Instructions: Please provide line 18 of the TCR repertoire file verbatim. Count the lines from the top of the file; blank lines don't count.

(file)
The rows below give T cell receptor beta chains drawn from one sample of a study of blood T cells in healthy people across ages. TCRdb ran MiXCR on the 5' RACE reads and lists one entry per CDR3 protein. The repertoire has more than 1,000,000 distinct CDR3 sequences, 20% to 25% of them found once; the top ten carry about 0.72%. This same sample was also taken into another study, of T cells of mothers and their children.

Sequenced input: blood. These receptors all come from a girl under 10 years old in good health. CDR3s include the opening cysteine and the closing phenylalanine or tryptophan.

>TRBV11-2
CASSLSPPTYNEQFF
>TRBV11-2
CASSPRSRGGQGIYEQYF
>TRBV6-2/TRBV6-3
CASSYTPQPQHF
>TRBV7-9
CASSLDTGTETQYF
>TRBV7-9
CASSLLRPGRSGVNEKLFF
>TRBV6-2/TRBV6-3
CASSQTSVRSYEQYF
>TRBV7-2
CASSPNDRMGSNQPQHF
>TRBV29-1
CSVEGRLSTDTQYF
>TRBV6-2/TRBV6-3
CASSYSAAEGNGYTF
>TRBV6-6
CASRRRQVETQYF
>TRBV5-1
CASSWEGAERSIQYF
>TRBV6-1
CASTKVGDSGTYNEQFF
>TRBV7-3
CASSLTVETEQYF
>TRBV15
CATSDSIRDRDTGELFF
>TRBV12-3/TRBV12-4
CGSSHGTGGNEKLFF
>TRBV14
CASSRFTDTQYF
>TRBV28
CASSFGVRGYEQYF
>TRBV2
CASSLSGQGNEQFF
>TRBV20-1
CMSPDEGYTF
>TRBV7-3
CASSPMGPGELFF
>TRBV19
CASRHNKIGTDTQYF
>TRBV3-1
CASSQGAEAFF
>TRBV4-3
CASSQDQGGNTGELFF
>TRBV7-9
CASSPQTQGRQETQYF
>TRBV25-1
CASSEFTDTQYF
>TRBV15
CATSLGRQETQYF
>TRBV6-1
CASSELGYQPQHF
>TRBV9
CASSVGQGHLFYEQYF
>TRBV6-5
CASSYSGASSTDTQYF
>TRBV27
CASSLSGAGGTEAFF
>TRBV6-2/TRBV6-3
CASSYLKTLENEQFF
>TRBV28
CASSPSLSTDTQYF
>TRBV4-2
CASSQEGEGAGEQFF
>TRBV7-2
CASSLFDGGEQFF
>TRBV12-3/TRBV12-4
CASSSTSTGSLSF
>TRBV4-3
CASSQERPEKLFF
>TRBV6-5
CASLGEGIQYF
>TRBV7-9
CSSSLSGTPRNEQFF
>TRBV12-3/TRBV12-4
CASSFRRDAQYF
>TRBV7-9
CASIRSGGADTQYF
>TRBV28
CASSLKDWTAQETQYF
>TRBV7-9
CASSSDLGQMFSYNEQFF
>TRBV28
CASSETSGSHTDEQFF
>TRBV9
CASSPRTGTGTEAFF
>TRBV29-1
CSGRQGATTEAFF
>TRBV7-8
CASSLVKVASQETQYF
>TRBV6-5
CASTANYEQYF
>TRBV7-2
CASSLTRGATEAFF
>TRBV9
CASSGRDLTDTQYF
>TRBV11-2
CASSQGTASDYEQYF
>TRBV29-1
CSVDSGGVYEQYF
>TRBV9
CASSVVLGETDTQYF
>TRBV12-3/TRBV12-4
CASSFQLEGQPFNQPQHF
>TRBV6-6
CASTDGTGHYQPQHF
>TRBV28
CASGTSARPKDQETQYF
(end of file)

CSVEGRLSTDTQYF